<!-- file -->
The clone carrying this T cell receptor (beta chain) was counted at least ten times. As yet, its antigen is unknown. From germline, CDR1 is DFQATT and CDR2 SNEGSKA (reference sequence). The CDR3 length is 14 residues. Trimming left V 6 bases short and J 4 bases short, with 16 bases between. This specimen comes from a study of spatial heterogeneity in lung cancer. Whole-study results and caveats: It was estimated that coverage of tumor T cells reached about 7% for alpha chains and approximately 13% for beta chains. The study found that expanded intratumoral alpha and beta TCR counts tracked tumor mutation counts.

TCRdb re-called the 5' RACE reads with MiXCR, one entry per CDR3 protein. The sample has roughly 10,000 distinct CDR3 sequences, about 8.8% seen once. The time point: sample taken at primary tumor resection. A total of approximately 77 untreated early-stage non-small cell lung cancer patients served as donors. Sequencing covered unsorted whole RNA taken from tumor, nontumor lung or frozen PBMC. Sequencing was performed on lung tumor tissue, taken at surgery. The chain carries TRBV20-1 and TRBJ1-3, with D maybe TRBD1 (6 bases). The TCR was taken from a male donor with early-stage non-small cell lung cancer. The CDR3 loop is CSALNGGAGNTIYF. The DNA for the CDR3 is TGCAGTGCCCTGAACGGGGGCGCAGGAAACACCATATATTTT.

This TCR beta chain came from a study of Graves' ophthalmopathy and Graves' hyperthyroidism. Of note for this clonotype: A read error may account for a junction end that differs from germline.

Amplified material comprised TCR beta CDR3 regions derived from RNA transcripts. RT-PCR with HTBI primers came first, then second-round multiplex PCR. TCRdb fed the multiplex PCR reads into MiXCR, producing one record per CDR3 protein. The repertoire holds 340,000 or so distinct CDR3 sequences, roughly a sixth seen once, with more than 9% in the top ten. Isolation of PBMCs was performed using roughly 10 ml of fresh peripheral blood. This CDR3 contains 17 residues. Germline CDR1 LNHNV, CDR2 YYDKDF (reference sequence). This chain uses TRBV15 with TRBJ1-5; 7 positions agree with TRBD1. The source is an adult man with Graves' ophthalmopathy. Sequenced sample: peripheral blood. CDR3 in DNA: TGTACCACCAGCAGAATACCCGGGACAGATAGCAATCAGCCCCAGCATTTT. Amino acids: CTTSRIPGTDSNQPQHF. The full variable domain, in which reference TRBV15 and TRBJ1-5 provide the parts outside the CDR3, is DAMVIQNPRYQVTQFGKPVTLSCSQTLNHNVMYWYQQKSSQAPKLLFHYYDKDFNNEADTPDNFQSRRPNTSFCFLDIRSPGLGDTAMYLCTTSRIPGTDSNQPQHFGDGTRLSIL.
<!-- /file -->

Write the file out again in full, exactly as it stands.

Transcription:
The clone carrying this T cell receptor (beta chain) was counted at least ten times. As yet, its antigen is unknown. From germline, CDR1 is DFQATT and CDR2 SNEGSKA (reference sequence). The CDR3 length is 14 residues. Trimming left V 6 bases short and J 4 bases short, with 16 bases between. This specimen comes from a study of spatial heterogeneity in lung cancer. Whole-study results and caveats: It was estimated that coverage of tumor T cells reached about 7% for alpha chains and approximately 13% for beta chains. The study found that expanded intratumoral alpha and beta TCR counts tracked tumor mutation counts.

TCRdb re-called the 5' RACE reads with MiXCR, one entry per CDR3 protein. The sample has roughly 10,000 distinct CDR3 sequences, about 8.8% seen once. The time point: sample taken at primary tumor resection. A total of approximately 77 untreated early-stage non-small cell lung cancer patients served as donors. Sequencing covered unsorted whole RNA taken from tumor, nontumor lung or frozen PBMC. Sequencing was performed on lung tumor tissue, taken at surgery. The chain carries TRBV20-1 and TRBJ1-3, with D maybe TRBD1 (6 bases). The TCR was taken from a male donor with early-stage non-small cell lung cancer. The CDR3 loop is CSALNGGAGNTIYF. The DNA for the CDR3 is TGCAGTGCCCTGAACGGGGGCGCAGGAAACACCATATATTTT.

This TCR beta chain came from a study of Graves' ophthalmopathy and Graves' hyperthyroidism. Of note for this clonotype: A read error may account for a junction end that differs from germline.

Amplified material comprised TCR beta CDR3 regions derived from RNA transcripts. RT-PCR with HTBI primers came first, then second-round multiplex PCR. TCRdb fed the multiplex PCR reads into MiXCR, producing one record per CDR3 protein. The repertoire holds 340,000 or so distinct CDR3 sequences, roughly a sixth seen once, with more than 9% in the top ten. Isolation of PBMCs was performed using roughly 10 ml of fresh peripheral blood. This CDR3 contains 17 residues. Germline CDR1 LNHNV, CDR2 YYDKDF (reference sequence). This chain uses TRBV15 with TRBJ1-5; 7 positions agree with TRBD1. The source is an adult man with Graves' ophthalmopathy. Sequenced sample: peripheral blood. CDR3 in DNA: TGTACCACCAGCAGAATACCCGGGACAGATAGCAATCAGCCCCAGCATTTT. Amino acids: CTTSRIPGTDSNQPQHF. The full variable domain, in which reference TRBV15 and TRBJ1-5 provide the parts outside the CDR3, is DAMVIQNPRYQVTQFGKPVTLSCSQTLNHNVMYWYQQKSSQAPKLLFHYYDKDFNNEADTPDNFQSRRPNTSFCFLDIRSPGLGDTAMYLCTTSRIPGTDSNQPQHFGDGTRLSIL.